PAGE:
Leaving home and beginning your college career can be absolutely wonderful and extremely stressful. So whether you are a senior in high school preparing to go to college or you are at college looking for information about how to adjust to this huge change that has become your life, the following advice from an experienced teen life coaching may be for you.
You are entering college, a new world. You have left everything that is familiar to you behind, including, your family, friends, and school, community and your dog and cat. You may be an hour away by car or six hours away by plane. You are feeling out of sorts, lonely, too much time on your hands, awkward, etc.… Your roommates are not saying any of this out loud and neither are you.
You want to call home and tell your parents that you just made the biggest mistake of your life and they should get in the car immediately or send you a ticket to come home. However, as you look around at the upper classmen, they look like they are okay, have it all together, wow- they even have friends! You are determined to figure out what is going on with you. “Why am I so homesick?” you wonder.
The first thing I want you to know is that your feelings are 100% normal and that the majority of freshman are experiencing exactly the same thing that you are. I have put together for you a list of things you can do to feel better. This is not a recipe, with each ingredient dependent on the other, rather these are choices you can make to make this huge transition into college life and get rid of the homesick blues.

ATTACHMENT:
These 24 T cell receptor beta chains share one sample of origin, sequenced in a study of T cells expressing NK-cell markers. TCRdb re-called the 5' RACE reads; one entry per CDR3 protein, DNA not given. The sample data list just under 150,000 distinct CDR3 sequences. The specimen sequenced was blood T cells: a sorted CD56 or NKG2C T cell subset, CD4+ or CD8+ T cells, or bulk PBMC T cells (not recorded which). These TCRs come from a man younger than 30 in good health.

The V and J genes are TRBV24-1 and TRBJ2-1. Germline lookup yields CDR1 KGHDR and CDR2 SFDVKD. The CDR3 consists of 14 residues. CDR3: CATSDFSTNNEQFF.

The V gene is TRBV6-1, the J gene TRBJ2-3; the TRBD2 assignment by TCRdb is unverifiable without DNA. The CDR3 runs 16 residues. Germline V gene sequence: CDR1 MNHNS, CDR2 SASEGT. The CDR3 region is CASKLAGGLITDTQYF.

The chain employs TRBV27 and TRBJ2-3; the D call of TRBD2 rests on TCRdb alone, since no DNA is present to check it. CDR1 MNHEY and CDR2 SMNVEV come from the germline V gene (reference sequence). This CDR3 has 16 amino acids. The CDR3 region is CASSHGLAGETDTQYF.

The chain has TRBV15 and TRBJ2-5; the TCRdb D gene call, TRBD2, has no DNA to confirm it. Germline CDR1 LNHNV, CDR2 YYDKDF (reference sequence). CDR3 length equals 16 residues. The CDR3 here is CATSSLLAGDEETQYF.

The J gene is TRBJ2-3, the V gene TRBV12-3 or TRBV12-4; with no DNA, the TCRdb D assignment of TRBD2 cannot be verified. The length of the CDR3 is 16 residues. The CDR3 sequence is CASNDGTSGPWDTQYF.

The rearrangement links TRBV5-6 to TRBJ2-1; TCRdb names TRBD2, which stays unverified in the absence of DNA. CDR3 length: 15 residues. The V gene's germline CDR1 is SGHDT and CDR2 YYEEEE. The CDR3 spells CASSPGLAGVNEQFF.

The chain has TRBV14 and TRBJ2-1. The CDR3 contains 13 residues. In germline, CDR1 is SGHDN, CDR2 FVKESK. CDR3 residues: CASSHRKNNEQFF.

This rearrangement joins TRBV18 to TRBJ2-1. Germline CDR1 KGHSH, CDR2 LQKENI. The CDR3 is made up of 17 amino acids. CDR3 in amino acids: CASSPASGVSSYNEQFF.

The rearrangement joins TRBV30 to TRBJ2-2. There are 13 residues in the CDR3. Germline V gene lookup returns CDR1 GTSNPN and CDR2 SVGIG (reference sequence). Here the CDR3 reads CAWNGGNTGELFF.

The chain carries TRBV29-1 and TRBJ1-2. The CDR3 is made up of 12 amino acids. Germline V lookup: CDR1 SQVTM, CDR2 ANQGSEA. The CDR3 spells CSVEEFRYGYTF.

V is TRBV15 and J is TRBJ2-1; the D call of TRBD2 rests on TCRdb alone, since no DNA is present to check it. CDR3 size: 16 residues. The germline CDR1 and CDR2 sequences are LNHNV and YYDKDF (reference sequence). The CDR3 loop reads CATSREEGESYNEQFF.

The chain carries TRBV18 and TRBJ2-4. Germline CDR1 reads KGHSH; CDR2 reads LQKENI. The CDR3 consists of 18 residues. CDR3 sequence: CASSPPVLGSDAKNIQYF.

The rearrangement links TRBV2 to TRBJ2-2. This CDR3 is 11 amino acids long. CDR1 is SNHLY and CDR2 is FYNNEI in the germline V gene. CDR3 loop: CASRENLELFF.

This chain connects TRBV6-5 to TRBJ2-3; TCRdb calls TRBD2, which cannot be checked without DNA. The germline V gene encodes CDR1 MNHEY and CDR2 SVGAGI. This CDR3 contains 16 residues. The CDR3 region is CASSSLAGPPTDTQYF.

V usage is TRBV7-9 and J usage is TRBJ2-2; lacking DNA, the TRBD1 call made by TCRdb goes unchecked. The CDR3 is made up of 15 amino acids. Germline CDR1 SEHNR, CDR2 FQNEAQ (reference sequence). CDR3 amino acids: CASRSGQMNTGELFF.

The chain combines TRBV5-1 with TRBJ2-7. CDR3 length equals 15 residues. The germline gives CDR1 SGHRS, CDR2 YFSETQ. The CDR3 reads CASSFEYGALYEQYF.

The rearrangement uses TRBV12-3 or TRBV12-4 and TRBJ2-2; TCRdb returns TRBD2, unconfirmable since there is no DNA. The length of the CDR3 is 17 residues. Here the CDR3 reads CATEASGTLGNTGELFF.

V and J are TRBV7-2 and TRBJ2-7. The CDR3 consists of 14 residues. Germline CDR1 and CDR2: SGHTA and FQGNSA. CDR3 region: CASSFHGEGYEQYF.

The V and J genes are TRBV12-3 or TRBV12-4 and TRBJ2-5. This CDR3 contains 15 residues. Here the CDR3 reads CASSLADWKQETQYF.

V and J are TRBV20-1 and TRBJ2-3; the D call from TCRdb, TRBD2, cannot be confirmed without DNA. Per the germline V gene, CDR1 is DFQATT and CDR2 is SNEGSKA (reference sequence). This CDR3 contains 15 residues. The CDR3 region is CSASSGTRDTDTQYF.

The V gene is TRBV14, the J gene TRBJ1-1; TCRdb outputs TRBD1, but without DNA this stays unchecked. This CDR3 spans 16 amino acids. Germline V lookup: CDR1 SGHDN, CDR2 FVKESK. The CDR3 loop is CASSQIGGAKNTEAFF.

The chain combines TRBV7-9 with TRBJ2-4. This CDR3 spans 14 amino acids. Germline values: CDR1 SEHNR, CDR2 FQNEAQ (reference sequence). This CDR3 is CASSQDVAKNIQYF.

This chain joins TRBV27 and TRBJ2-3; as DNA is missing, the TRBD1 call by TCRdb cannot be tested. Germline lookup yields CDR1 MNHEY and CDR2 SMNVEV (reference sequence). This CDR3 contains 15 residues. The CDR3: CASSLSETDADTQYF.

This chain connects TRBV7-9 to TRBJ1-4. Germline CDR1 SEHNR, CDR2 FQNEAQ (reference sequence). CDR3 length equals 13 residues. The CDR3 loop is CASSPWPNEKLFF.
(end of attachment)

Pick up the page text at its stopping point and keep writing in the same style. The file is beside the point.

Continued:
• Talk with your roommates about what you are feeling. Most likely they are feeling it, too.
• Stay in touch with your family and friends, but not in place of college activities.
• Write an email to a friend at another college and share your feelings, compare notes.
• Do something you enjoy like, exercise, art, writing, reading, and taking a walk. Don’t sit around your dorm room alone waiting for life to happen.
• Ask someone to go the cafeteria with you for a meal. No one wants to eat alone.
• Try to eat in moderation (watch the junk food), get enough sleep (invest in a good set of earplugs) and watch your intake of alcohol and drugs, which can all act as depressants. (In your effort to take a break from your depressive thoughts, using drugs can throw you into even a more depressed mood.)
• Give your self-time, don’t put yourself down. You are entering a new phase of your life.
Sometimes teens can’t get going. If you feel that you need an extra push, nudge, support, consider a free Teen Life Coaching session. In one 45-minute call you could develop a plan to help you on your way to ridding the College Homesick Blues.
About the Author
Susan Epstein, an expert in child development, works with parents seeking satisfaction, balance and growth. Get a free parent coach consult. Susan Epstein may be contacted at http://www.ferocecoaching.com/ firstname.lastname@example.org
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